Suffolk Coastal Floaters - those Magnificent Men

Suffolk Coastal Floaters - those Magnificent Men

I must have joined SCFHGC back soon after its formation in 1979, having acquired my Scorpion. My log book records two attempts to fly at Bawdsey (20 seconds and 30 seconds duration respectively - about enough time to drop from the stones at the top of the tiny cliff to the piles of stones at the bottom). Undoubtedly this would have been in the company of the likes of Peter Bowden, the Wooleys, Terry and Mel (maybe?). Later experiences attempting to fly the beach huts at Felixstowe (with beach groynes like a D-day film set), and other impossible sites (e.g. Corton in 5 mph wind) contributed to the unforgettable delights of my early days hang gliding. I owe a lot to these generous guys, and of course these remarks apply equally well to the NHGC veterans and Norfolk sites. As far as I was concerned we were all East Anglians in search of the near-unattainable.
Wooster and I attended SCFHGC meetings - was it in the Airport Flying Club at Ipswich? - when we could all shoot the breeze about our various hopes and dreams. Do you remember the great artificial hill proposal …? Peter Bowden (and others) had this idea: build a bl**dy great s-shaped ridge, one mile long and 500' high in Suffolk - then we could launch hang gliders and ridge soar in any wind direction! And how would the hill be built? No problem! - Greater London generated millions of tons of garbage and had nowhere to put it; they would pay to bring it to Suffolk! - right?! - Right!! - Brilliant!!! etc. After my trip to France (from which I returned with four boxes of slides, you will recall), Peter and Bob were kind enough to invite me to give a slide show at the Club (in competition with the pool tables and slot machines) which I did with the same enjoyment as sharing the above coastal slides (and no small boost to my ego, no doubt).

Yes, yes, we need more pictures …

Raydon Cowpat Trophy - full horror revealed

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This was an SCFHGC "Derby" held annually at one (the only?) inland site of minuscule proportions. The pictures were from 1984 - my first (and last) attendance. On a double surface machine, my options on approaching the hedge were (a) crash into the top of it, or (b) crash into the bottom of it. As it turned out, after two attempts, I didn't even manage to reach the hedge. Ego took a slight dent.
Captions:
"Those cows are sheep!"
Left: Safety inspection
Middle: Judges requiring money (Bob and Pete)
Right: Big Dave receives the trophy.
How does Pete get himself into all the pictures?

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What's more, if any of you have not yet suffered a surfeit of EA HG history, then you should look at Terry's page here:

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During the winter months of 1983/4 I flew the coast whenever I could, and in the dark winter evenings I sharpened up my slide rule, played around with Delta-T's new computer, and constructed an "Angle of Attack Indicator" for my kite. My log book on p8 shows some entries for testing this gizmo, and in March 1984 it records that I tested out my banana connection for the first time. I will endeavour to explain the evolution of these devices on a separate page Ed Potter's Instrumentation and Aerodynamics - never fear, it will be highly technical. By April I had become so frustrated with winter weather and coastal flying in East Anglia that I took some holiday and headed for the Isle of Wight - then the location of Airwave Gliders, makers of the Magic I - their copy of the UP (American) Comet.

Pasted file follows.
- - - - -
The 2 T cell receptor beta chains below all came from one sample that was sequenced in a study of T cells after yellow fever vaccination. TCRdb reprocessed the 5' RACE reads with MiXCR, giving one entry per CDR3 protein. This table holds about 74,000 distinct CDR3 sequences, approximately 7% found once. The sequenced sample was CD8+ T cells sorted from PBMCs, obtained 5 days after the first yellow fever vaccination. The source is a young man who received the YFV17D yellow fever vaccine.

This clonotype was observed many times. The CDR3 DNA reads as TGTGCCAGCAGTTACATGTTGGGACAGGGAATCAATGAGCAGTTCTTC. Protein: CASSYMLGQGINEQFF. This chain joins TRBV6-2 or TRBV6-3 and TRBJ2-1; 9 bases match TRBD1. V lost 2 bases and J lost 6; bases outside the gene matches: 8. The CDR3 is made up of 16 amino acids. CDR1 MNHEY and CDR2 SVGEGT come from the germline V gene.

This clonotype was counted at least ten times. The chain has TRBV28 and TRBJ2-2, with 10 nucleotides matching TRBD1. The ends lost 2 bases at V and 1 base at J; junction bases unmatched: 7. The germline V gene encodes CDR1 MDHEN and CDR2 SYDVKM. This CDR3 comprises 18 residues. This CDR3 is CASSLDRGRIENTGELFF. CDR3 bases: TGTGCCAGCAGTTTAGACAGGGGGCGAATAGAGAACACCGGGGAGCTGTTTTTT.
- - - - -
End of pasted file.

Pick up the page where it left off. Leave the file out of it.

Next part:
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Why swap one pathetic bit of coast for another? you might say. The ulterior motive was to get Airwave to thoroughly overhaul my kite, because - in fit of knee-shaking bravado - I had signed up for a trip to India in May: The first ever Grand Himalayan World Hang Gliding Rally. I was desperate too for as much flying experience as I could pack in, before the event. When I told the organisers that I was merely a club standard pilot with just 100 hours flying time, they said Yes! absolutely fine! There'll be some Indian Army pilots there with much less experience than that. So that was okay, wasn't it!? The picture on the left (taken with my feet firmly on the ground) is the Isle of Wight's "Blackgang run" - a picturesque 10-mile stretch of coastal cliffs. I didn't get to fly it.

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The weather wasn't co-operative and after accumulating only 3 hours flying in a week, I took the ferry back to the mainland and headed for Crickhowell in South Wales. For two days there was no wind there either. I went to look at Rhossili. The picture is taken with my feet on the ground. I didn't fly. The next day was Sunday, the wind was in the East, the sky was blue, I went to Pandy and flew. For eight successive days, I went to Pandy and flew. The sky remained clear. The wind was always "on".

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I did three modest XC's in the mountains (my first in the UK); failed to cross "the gap" once; broke three uprights; had another kite land on my wing and puncture the sail in two places, and added 14 hours flying time to my log book (see p9). Fantastic (for the UK)! Pictures at left are Mrs Clayton's farm at the top of Pandy (near the kites), and the dreaded "gap" in the Pandy ridge - a mile across, to the spur in the middle of the picture.

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